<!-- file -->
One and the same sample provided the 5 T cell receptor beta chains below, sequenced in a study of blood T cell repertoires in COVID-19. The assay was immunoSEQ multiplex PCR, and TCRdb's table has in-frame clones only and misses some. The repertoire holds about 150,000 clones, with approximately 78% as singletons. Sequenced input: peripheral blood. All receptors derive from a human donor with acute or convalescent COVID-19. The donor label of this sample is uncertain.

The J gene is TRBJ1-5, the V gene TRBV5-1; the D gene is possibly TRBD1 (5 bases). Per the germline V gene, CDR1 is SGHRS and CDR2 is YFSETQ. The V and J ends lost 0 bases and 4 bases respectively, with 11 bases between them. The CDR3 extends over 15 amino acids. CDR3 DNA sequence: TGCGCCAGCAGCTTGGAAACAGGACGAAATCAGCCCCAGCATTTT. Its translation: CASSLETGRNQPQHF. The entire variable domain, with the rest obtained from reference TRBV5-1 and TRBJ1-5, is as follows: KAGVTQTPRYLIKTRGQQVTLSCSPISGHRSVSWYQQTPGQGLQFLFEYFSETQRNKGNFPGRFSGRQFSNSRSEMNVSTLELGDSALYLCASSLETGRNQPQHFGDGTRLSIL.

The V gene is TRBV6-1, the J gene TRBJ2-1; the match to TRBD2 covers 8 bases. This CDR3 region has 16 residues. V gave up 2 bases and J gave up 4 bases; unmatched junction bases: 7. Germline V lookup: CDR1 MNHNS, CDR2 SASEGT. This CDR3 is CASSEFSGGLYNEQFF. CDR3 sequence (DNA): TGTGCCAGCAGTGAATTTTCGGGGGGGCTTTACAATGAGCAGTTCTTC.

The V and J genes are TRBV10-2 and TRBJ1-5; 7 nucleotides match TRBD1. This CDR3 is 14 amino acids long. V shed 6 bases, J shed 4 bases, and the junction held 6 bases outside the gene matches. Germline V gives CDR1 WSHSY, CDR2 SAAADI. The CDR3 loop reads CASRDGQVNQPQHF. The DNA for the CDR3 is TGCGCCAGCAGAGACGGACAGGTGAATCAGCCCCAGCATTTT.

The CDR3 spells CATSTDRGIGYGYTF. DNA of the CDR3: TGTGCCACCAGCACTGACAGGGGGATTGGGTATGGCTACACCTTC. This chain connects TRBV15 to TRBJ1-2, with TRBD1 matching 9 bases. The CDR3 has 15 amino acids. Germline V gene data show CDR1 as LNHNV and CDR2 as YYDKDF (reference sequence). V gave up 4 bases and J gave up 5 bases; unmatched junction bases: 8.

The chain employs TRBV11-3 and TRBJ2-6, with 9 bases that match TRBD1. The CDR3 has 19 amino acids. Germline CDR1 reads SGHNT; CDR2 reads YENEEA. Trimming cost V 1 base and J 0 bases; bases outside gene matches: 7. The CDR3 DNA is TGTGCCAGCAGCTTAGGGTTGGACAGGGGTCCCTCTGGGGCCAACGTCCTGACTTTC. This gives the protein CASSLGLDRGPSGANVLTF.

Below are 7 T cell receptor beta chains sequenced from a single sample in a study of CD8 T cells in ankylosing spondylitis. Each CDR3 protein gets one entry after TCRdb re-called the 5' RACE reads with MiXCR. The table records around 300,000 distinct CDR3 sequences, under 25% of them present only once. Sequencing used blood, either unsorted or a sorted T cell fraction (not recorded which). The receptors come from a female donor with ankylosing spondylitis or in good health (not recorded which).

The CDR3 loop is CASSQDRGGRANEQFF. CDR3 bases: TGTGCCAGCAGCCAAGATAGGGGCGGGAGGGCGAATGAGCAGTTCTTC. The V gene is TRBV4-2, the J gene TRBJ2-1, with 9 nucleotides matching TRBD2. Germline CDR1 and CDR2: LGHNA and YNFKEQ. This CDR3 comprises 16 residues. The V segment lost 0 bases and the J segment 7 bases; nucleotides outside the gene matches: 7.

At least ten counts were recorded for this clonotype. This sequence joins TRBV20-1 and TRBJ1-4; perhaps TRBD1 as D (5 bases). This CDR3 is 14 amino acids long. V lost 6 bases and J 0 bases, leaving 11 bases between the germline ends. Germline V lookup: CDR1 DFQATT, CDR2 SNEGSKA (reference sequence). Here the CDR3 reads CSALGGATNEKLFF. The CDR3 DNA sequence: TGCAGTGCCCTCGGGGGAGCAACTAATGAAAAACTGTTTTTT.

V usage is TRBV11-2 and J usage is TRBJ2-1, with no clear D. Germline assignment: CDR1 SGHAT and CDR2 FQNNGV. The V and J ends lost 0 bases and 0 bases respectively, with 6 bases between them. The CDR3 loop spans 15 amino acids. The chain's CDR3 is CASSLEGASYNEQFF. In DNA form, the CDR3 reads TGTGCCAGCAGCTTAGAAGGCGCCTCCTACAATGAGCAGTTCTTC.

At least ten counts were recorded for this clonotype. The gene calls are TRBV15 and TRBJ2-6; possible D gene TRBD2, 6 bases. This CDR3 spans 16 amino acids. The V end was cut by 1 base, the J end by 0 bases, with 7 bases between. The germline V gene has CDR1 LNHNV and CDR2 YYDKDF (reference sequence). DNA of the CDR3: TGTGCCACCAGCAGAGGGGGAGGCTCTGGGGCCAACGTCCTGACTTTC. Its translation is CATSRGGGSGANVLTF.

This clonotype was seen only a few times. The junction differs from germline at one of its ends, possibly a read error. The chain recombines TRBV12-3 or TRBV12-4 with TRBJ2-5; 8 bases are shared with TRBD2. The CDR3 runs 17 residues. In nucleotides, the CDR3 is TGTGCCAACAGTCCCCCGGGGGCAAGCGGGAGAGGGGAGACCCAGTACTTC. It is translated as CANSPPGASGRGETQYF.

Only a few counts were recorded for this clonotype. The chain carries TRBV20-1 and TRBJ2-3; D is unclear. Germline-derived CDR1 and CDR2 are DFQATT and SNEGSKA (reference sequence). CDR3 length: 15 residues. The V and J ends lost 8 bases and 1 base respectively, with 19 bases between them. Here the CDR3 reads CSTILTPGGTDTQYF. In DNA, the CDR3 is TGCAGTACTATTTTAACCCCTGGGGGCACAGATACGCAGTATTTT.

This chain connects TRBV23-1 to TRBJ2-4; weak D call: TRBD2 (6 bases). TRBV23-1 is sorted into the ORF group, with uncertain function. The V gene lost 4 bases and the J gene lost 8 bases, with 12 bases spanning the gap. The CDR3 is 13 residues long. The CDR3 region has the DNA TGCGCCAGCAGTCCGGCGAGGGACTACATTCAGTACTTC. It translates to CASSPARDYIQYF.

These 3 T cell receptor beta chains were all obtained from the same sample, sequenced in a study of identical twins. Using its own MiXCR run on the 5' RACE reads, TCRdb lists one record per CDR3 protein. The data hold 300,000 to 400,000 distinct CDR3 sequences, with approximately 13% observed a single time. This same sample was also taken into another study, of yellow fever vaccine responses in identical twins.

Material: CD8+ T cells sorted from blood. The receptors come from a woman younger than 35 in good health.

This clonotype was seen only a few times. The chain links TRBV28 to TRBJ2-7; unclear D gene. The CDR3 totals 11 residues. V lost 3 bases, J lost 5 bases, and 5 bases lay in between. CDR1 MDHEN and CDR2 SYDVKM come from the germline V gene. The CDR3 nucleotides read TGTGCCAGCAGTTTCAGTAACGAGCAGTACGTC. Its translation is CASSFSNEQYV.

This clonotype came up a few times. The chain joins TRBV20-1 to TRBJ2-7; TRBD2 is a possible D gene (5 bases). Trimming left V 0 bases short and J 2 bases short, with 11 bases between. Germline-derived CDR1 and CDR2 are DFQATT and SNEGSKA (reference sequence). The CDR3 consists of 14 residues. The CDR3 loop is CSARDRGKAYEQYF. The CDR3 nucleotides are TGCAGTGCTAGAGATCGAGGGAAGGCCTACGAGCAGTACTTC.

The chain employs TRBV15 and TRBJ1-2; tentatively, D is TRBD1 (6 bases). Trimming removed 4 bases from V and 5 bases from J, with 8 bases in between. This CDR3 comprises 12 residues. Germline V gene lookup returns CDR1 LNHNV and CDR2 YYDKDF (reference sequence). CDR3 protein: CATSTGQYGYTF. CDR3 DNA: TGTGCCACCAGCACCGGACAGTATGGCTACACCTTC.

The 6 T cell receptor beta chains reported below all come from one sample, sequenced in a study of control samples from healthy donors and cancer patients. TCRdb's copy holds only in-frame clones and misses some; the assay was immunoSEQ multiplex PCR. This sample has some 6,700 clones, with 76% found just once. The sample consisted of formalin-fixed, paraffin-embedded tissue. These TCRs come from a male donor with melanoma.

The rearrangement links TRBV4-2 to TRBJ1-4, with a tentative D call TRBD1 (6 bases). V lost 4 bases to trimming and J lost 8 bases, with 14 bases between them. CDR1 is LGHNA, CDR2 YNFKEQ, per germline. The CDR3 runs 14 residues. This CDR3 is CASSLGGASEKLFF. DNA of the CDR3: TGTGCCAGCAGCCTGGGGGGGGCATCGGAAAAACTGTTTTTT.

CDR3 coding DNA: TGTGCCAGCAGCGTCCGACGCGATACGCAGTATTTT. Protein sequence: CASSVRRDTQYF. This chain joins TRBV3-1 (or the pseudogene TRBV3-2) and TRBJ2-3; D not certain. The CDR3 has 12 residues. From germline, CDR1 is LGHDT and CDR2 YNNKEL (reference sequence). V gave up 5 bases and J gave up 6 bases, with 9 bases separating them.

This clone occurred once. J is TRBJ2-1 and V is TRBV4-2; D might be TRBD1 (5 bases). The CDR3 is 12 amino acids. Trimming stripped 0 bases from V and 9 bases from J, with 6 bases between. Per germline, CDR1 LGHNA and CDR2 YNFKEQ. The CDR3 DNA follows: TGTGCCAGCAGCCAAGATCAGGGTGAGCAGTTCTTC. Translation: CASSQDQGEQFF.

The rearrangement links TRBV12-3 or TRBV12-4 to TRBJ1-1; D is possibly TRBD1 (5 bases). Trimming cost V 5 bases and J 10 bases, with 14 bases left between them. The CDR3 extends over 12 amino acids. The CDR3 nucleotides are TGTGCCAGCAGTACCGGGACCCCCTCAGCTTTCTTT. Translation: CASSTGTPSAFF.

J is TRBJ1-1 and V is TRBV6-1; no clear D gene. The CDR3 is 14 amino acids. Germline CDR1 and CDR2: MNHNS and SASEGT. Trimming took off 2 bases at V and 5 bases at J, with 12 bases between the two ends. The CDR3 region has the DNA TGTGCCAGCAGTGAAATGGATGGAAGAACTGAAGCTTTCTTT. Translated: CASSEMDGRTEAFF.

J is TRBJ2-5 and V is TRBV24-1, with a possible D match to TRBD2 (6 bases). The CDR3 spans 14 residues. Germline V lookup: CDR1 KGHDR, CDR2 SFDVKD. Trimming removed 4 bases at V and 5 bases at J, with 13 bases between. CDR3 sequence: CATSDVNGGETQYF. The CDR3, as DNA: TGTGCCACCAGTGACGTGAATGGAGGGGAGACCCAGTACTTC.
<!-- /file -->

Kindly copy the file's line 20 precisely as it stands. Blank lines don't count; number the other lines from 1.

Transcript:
The 6 T cell receptor beta chains reported below all come from one sample, sequenced in a study of control samples from healthy donors and cancer patients. TCRdb's copy holds only in-frame clones and misses some; the assay was immunoSEQ multiplex PCR. This sample has some 6,700 clones, with 76% found just once. The sample consisted of formalin-fixed, paraffin-embedded tissue. These TCRs come from a male donor with melanoma.